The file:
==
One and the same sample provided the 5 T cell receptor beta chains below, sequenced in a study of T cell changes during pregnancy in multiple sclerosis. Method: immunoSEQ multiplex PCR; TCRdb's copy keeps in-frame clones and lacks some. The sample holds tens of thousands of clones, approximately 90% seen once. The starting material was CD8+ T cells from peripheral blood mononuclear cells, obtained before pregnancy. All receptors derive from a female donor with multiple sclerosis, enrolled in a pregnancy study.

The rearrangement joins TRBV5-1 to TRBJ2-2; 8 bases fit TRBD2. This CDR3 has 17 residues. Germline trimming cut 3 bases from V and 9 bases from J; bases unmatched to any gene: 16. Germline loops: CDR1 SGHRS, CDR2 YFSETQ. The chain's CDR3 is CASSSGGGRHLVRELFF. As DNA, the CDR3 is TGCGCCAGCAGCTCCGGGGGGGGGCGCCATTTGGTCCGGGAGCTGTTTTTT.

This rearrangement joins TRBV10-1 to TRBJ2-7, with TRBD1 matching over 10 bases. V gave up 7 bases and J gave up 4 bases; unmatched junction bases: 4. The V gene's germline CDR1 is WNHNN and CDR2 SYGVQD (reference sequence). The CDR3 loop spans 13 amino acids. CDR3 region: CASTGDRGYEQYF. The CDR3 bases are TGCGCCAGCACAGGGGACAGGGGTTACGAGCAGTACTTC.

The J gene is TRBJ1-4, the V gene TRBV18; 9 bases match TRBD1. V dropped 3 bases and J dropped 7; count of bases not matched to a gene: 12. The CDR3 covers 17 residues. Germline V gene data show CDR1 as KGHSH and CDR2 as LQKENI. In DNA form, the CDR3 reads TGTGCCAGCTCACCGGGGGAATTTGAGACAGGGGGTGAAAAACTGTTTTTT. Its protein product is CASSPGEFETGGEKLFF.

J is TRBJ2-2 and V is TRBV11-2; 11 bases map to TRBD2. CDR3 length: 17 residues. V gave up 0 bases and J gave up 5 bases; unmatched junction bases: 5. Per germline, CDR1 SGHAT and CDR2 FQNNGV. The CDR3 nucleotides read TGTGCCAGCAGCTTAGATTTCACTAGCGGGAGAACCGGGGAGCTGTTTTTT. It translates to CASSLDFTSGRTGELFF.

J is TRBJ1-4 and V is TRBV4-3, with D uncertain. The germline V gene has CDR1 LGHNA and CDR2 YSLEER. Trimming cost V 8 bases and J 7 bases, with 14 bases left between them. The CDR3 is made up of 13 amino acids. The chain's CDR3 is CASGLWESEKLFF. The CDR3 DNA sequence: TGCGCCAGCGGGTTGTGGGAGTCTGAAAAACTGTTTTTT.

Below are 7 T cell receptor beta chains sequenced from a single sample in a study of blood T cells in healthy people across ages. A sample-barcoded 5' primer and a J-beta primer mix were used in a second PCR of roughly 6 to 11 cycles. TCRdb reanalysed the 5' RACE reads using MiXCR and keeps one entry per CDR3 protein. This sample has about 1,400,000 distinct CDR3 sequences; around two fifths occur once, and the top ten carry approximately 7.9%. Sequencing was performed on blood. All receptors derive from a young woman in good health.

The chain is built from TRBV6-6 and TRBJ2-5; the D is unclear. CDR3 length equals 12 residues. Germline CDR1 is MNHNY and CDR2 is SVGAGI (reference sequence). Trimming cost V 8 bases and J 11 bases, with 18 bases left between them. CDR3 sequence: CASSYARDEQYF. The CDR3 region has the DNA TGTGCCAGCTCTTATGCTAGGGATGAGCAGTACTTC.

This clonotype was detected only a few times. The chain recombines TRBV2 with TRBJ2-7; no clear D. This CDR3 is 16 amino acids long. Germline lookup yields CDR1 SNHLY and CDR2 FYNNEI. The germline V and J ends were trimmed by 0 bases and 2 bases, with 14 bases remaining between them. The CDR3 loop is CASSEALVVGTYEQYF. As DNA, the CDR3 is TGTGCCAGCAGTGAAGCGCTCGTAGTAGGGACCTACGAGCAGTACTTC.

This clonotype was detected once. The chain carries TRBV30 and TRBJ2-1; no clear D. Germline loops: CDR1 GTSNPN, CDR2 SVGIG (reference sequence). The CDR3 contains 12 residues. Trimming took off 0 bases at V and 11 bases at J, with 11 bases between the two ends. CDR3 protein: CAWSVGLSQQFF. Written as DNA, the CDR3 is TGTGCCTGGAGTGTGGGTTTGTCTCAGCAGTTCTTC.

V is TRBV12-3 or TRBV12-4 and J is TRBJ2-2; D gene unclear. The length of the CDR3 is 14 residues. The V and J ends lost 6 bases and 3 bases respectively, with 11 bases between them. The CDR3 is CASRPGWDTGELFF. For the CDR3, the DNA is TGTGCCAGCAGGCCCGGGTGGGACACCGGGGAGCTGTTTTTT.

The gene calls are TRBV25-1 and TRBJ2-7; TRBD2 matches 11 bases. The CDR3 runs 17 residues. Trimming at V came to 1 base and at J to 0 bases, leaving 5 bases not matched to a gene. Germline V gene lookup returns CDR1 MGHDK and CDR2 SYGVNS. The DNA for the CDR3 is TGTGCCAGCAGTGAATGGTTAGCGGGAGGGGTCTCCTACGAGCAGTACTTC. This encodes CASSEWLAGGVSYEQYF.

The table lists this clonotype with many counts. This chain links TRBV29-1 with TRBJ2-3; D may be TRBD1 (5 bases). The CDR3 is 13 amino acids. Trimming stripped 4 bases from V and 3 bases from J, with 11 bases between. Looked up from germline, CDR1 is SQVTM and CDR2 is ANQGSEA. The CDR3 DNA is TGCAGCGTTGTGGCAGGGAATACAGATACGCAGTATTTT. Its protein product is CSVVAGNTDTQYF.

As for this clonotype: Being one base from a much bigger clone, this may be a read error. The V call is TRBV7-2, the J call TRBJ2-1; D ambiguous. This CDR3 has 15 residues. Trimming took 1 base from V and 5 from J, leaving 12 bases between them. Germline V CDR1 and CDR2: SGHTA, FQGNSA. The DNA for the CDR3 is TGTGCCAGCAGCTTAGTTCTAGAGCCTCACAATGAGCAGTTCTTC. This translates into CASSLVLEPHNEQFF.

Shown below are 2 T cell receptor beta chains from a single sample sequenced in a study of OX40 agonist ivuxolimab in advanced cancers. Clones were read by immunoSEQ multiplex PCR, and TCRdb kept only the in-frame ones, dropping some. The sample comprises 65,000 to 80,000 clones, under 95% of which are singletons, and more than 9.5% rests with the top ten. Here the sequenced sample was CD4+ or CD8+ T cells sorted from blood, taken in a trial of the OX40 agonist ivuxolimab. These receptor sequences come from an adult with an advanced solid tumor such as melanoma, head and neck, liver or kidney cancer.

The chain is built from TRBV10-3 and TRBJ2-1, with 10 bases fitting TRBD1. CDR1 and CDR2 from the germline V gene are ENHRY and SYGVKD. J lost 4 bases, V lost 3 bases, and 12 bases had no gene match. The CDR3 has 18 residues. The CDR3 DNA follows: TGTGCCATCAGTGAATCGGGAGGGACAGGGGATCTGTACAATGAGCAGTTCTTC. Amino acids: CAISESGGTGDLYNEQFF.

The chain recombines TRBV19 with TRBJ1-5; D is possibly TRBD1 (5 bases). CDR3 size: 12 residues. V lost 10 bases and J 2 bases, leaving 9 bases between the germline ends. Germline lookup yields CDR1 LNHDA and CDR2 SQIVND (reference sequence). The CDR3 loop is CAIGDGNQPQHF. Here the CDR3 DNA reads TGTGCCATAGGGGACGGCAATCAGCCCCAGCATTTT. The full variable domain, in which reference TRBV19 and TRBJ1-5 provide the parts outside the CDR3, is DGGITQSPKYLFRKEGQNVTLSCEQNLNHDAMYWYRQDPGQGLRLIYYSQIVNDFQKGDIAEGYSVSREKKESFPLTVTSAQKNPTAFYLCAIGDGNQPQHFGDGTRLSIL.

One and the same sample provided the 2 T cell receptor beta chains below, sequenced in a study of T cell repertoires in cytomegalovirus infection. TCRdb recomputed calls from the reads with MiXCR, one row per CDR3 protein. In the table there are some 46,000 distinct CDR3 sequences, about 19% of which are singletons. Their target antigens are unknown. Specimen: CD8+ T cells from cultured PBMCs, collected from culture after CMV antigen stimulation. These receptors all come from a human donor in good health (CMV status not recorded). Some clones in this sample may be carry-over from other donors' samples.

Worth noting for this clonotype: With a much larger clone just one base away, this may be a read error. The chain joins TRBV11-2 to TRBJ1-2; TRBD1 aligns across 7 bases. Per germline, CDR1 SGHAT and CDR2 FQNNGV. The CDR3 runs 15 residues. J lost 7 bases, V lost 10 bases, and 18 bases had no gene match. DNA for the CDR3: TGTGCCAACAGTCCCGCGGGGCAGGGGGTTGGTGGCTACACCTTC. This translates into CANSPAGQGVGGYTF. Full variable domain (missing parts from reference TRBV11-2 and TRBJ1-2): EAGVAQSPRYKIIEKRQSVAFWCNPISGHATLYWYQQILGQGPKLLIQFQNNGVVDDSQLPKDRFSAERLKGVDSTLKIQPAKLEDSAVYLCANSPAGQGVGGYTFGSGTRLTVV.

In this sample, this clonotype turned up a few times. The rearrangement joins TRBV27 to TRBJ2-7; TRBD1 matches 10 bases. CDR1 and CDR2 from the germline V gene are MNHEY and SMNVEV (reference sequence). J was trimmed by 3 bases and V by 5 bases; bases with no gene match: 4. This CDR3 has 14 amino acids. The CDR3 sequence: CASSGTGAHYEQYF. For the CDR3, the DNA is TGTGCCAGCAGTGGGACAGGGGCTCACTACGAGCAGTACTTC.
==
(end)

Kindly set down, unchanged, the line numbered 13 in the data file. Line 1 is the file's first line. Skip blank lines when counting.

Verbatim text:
The table lists this clonotype with many counts. This chain links TRBV29-1 with TRBJ2-3; D may be TRBD1 (5 bases). The CDR3 is 13 amino acids. Trimming stripped 4 bases from V and 3 bases from J, with 11 bases between. Looked up from germline, CDR1 is SQVTM and CDR2 is ANQGSEA. The CDR3 DNA is TGCAGCGTTGTGGCAGGGAATACAGATACGCAGTATTTT. Its protein product is CSVVAGNTDTQYF.